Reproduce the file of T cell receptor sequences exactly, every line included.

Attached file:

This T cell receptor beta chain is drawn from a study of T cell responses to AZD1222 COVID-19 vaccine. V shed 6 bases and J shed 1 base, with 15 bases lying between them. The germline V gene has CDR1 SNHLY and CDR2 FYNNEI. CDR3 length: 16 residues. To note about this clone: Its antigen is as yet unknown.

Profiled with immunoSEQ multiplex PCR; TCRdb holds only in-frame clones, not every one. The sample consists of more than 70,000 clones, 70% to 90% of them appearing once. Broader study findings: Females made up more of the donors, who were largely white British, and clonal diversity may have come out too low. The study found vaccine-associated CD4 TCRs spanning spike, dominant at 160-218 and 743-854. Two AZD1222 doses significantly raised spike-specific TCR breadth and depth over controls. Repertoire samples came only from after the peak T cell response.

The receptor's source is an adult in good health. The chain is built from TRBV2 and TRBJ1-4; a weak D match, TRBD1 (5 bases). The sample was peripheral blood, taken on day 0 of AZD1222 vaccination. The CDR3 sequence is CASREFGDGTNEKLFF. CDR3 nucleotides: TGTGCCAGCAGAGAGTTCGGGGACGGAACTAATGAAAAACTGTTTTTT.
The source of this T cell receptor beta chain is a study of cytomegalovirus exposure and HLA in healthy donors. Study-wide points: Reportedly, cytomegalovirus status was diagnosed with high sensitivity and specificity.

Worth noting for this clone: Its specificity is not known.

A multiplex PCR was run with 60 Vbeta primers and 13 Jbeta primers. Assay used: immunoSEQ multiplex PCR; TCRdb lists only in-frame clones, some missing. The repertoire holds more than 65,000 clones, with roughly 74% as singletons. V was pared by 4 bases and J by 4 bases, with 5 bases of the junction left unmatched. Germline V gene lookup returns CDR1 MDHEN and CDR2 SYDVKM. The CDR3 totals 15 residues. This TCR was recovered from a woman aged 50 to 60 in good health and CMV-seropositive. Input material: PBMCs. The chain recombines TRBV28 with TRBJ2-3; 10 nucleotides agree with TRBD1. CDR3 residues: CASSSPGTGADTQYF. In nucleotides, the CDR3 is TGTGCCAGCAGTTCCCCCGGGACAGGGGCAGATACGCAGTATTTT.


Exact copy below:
This T cell receptor beta chain is drawn from a study of T cell responses to AZD1222 COVID-19 vaccine. V shed 6 bases and J shed 1 base, with 15 bases lying between them. The germline V gene has CDR1 SNHLY and CDR2 FYNNEI. CDR3 length: 16 residues. To note about this clone: Its antigen is as yet unknown.

Profiled with immunoSEQ multiplex PCR; TCRdb holds only in-frame clones, not every one. The sample consists of more than 70,000 clones, 70% to 90% of them appearing once. Broader study findings: Females made up more of the donors, who were largely white British, and clonal diversity may have come out too low. The study found vaccine-associated CD4 TCRs spanning spike, dominant at 160-218 and 743-854. Two AZD1222 doses significantly raised spike-specific TCR breadth and depth over controls. Repertoire samples came only from after the peak T cell response.

The receptor's source is an adult in good health. The chain is built from TRBV2 and TRBJ1-4; a weak D match, TRBD1 (5 bases). The sample was peripheral blood, taken on day 0 of AZD1222 vaccination. The CDR3 sequence is CASREFGDGTNEKLFF. CDR3 nucleotides: TGTGCCAGCAGAGAGTTCGGGGACGGAACTAATGAAAAACTGTTTTTT.
The source of this T cell receptor beta chain is a study of cytomegalovirus exposure and HLA in healthy donors. Study-wide points: Reportedly, cytomegalovirus status was diagnosed with high sensitivity and specificity.

Worth noting for this clone: Its specificity is not known.

A multiplex PCR was run with 60 Vbeta primers and 13 Jbeta primers. Assay used: immunoSEQ multiplex PCR; TCRdb lists only in-frame clones, some missing. The repertoire holds more than 65,000 clones, with roughly 74% as singletons. V was pared by 4 bases and J by 4 bases, with 5 bases of the junction left unmatched. Germline V gene lookup returns CDR1 MDHEN and CDR2 SYDVKM. The CDR3 totals 15 residues. This TCR was recovered from a woman aged 50 to 60 in good health and CMV-seropositive. Input material: PBMCs. The chain recombines TRBV28 with TRBJ2-3; 10 nucleotides agree with TRBD1. CDR3 residues: CASSSPGTGADTQYF. In nucleotides, the CDR3 is TGTGCCAGCAGTTCCCCCGGGACAGGGGCAGATACGCAGTATTTT.